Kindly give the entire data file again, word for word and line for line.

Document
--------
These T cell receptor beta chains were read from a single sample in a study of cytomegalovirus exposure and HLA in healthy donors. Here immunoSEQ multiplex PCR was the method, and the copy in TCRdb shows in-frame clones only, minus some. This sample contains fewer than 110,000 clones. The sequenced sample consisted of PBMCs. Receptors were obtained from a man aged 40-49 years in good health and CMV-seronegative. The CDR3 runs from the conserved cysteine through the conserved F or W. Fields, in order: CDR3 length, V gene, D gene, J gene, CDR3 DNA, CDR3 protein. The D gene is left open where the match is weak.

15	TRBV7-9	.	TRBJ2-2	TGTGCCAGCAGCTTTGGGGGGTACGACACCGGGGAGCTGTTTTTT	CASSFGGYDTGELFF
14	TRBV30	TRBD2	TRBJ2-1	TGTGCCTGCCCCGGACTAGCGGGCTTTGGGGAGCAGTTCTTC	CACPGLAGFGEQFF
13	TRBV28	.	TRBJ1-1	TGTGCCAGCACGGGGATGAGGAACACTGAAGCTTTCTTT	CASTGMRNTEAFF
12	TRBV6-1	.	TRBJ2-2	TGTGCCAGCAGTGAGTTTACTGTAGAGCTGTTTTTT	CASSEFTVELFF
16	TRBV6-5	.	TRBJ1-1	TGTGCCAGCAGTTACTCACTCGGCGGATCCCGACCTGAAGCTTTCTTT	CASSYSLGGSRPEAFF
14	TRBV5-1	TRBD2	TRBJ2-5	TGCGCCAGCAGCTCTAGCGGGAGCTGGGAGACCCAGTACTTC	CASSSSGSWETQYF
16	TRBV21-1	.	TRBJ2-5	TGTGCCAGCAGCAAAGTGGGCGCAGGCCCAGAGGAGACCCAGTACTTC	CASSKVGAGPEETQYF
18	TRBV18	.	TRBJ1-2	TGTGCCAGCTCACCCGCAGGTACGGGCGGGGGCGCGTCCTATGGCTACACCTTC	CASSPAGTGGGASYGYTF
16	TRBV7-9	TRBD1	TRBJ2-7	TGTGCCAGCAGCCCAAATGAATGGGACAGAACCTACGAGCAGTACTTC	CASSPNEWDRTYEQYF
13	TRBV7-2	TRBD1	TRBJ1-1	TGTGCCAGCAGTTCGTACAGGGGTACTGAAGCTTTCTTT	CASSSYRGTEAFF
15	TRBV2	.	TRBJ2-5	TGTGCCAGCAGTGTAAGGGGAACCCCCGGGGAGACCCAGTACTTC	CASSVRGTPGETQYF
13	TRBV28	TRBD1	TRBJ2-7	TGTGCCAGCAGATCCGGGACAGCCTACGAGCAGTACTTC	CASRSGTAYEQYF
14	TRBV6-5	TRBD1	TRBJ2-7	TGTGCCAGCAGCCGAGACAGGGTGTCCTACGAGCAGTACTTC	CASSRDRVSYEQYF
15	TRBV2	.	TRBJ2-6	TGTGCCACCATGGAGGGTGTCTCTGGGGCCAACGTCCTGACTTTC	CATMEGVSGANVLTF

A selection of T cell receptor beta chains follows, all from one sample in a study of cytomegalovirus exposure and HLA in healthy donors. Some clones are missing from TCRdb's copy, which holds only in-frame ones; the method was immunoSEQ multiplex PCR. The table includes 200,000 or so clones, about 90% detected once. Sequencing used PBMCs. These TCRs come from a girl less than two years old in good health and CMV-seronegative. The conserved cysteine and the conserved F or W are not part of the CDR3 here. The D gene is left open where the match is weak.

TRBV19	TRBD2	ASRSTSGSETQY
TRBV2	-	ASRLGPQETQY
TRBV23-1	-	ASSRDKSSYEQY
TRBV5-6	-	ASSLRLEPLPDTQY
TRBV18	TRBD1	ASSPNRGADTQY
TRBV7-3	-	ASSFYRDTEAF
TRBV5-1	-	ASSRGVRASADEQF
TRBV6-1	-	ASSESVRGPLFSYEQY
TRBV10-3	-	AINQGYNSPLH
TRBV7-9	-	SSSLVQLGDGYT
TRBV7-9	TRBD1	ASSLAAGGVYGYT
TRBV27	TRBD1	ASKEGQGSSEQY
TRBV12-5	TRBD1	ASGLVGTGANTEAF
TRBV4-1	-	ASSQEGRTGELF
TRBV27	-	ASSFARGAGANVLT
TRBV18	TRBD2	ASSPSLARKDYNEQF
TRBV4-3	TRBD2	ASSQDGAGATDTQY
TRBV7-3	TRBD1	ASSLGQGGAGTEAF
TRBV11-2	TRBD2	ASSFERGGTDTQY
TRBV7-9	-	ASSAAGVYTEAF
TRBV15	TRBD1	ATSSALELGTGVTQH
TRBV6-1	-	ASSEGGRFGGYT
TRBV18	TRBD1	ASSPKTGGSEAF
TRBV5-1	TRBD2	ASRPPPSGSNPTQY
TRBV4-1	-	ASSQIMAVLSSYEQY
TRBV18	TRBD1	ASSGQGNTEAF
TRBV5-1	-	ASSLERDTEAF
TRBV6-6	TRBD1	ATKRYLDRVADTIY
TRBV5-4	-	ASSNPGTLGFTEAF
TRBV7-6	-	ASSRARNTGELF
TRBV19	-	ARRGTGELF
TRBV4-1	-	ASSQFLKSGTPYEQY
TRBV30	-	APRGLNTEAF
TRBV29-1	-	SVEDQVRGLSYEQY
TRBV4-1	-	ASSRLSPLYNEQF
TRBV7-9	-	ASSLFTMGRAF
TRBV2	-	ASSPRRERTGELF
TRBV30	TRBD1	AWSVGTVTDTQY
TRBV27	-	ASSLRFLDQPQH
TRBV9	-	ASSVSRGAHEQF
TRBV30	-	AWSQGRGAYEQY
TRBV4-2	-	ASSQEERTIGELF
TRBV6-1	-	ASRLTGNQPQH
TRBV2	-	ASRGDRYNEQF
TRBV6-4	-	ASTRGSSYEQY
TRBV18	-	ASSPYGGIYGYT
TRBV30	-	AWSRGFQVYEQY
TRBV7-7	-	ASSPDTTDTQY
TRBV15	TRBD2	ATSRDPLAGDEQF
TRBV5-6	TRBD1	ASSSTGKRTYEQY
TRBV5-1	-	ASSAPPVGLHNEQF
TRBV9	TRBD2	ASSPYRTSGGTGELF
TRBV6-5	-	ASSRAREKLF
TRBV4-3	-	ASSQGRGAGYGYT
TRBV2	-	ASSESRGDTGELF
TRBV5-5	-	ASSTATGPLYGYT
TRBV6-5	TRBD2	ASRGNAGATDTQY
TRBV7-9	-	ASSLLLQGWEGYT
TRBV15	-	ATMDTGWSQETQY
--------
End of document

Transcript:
These T cell receptor beta chains were read from a single sample in a study of cytomegalovirus exposure and HLA in healthy donors. Here immunoSEQ multiplex PCR was the method, and the copy in TCRdb shows in-frame clones only, minus some. This sample contains fewer than 110,000 clones. The sequenced sample consisted of PBMCs. Receptors were obtained from a man aged 40-49 years in good health and CMV-seronegative. The CDR3 runs from the conserved cysteine through the conserved F or W. Fields, in order: CDR3 length, V gene, D gene, J gene, CDR3 DNA, CDR3 protein. The D gene is left open where the match is weak.

15	TRBV7-9	.	TRBJ2-2	TGTGCCAGCAGCTTTGGGGGGTACGACACCGGGGAGCTGTTTTTT	CASSFGGYDTGELFF
14	TRBV30	TRBD2	TRBJ2-1	TGTGCCTGCCCCGGACTAGCGGGCTTTGGGGAGCAGTTCTTC	CACPGLAGFGEQFF
13	TRBV28	.	TRBJ1-1	TGTGCCAGCACGGGGATGAGGAACACTGAAGCTTTCTTT	CASTGMRNTEAFF
12	TRBV6-1	.	TRBJ2-2	TGTGCCAGCAGTGAGTTTACTGTAGAGCTGTTTTTT	CASSEFTVELFF
16	TRBV6-5	.	TRBJ1-1	TGTGCCAGCAGTTACTCACTCGGCGGATCCCGACCTGAAGCTTTCTTT	CASSYSLGGSRPEAFF
14	TRBV5-1	TRBD2	TRBJ2-5	TGCGCCAGCAGCTCTAGCGGGAGCTGGGAGACCCAGTACTTC	CASSSSGSWETQYF
16	TRBV21-1	.	TRBJ2-5	TGTGCCAGCAGCAAAGTGGGCGCAGGCCCAGAGGAGACCCAGTACTTC	CASSKVGAGPEETQYF
18	TRBV18	.	TRBJ1-2	TGTGCCAGCTCACCCGCAGGTACGGGCGGGGGCGCGTCCTATGGCTACACCTTC	CASSPAGTGGGASYGYTF
16	TRBV7-9	TRBD1	TRBJ2-7	TGTGCCAGCAGCCCAAATGAATGGGACAGAACCTACGAGCAGTACTTC	CASSPNEWDRTYEQYF
13	TRBV7-2	TRBD1	TRBJ1-1	TGTGCCAGCAGTTCGTACAGGGGTACTGAAGCTTTCTTT	CASSSYRGTEAFF
15	TRBV2	.	TRBJ2-5	TGTGCCAGCAGTGTAAGGGGAACCCCCGGGGAGACCCAGTACTTC	CASSVRGTPGETQYF
13	TRBV28	TRBD1	TRBJ2-7	TGTGCCAGCAGATCCGGGACAGCCTACGAGCAGTACTTC	CASRSGTAYEQYF
14	TRBV6-5	TRBD1	TRBJ2-7	TGTGCCAGCAGCCGAGACAGGGTGTCCTACGAGCAGTACTTC	CASSRDRVSYEQYF
15	TRBV2	.	TRBJ2-6	TGTGCCACCATGGAGGGTGTCTCTGGGGCCAACGTCCTGACTTTC	CATMEGVSGANVLTF

A selection of T cell receptor beta chains follows, all from one sample in a study of cytomegalovirus exposure and HLA in healthy donors. Some clones are missing from TCRdb's copy, which holds only in-frame ones; the method was immunoSEQ multiplex PCR. The table includes 200,000 or so clones, about 90% detected once. Sequencing used PBMCs. These TCRs come from a girl less than two years old in good health and CMV-seronegative. The conserved cysteine and the conserved F or W are not part of the CDR3 here. The D gene is left open where the match is weak.

TRBV19	TRBD2	ASRSTSGSETQY
TRBV2	-	ASRLGPQETQY
TRBV23-1	-	ASSRDKSSYEQY
TRBV5-6	-	ASSLRLEPLPDTQY
TRBV18	TRBD1	ASSPNRGADTQY
TRBV7-3	-	ASSFYRDTEAF
TRBV5-1	-	ASSRGVRASADEQF
TRBV6-1	-	ASSESVRGPLFSYEQY
TRBV10-3	-	AINQGYNSPLH
TRBV7-9	-	SSSLVQLGDGYT
TRBV7-9	TRBD1	ASSLAAGGVYGYT
TRBV27	TRBD1	ASKEGQGSSEQY
TRBV12-5	TRBD1	ASGLVGTGANTEAF
TRBV4-1	-	ASSQEGRTGELF
TRBV27	-	ASSFARGAGANVLT
TRBV18	TRBD2	ASSPSLARKDYNEQF
TRBV4-3	TRBD2	ASSQDGAGATDTQY
TRBV7-3	TRBD1	ASSLGQGGAGTEAF
TRBV11-2	TRBD2	ASSFERGGTDTQY
TRBV7-9	-	ASSAAGVYTEAF
TRBV15	TRBD1	ATSSALELGTGVTQH
TRBV6-1	-	ASSEGGRFGGYT
TRBV18	TRBD1	ASSPKTGGSEAF
TRBV5-1	TRBD2	ASRPPPSGSNPTQY
TRBV4-1	-	ASSQIMAVLSSYEQY
TRBV18	TRBD1	ASSGQGNTEAF
TRBV5-1	-	ASSLERDTEAF
TRBV6-6	TRBD1	ATKRYLDRVADTIY
TRBV5-4	-	ASSNPGTLGFTEAF
TRBV7-6	-	ASSRARNTGELF
TRBV19	-	ARRGTGELF
TRBV4-1	-	ASSQFLKSGTPYEQY
TRBV30	-	APRGLNTEAF
TRBV29-1	-	SVEDQVRGLSYEQY
TRBV4-1	-	ASSRLSPLYNEQF
TRBV7-9	-	ASSLFTMGRAF
TRBV2	-	ASSPRRERTGELF
TRBV30	TRBD1	AWSVGTVTDTQY
TRBV27	-	ASSLRFLDQPQH
TRBV9	-	ASSVSRGAHEQF
TRBV30	-	AWSQGRGAYEQY
TRBV4-2	-	ASSQEERTIGELF
TRBV6-1	-	ASRLTGNQPQH
TRBV2	-	ASRGDRYNEQF
TRBV6-4	-	ASTRGSSYEQY
TRBV18	-	ASSPYGGIYGYT
TRBV30	-	AWSRGFQVYEQY
TRBV7-7	-	ASSPDTTDTQY
TRBV15	TRBD2	ATSRDPLAGDEQF
TRBV5-6	TRBD1	ASSSTGKRTYEQY
TRBV5-1	-	ASSAPPVGLHNEQF
TRBV9	TRBD2	ASSPYRTSGGTGELF
TRBV6-5	-	ASSRAREKLF
TRBV4-3	-	ASSQGRGAGYGYT
TRBV2	-	ASSESRGDTGELF
TRBV5-5	-	ASSTATGPLYGYT
TRBV6-5	TRBD2	ASRGNAGATDTQY
TRBV7-9	-	ASSLLLQGWEGYT
TRBV15	-	ATMDTGWSQETQY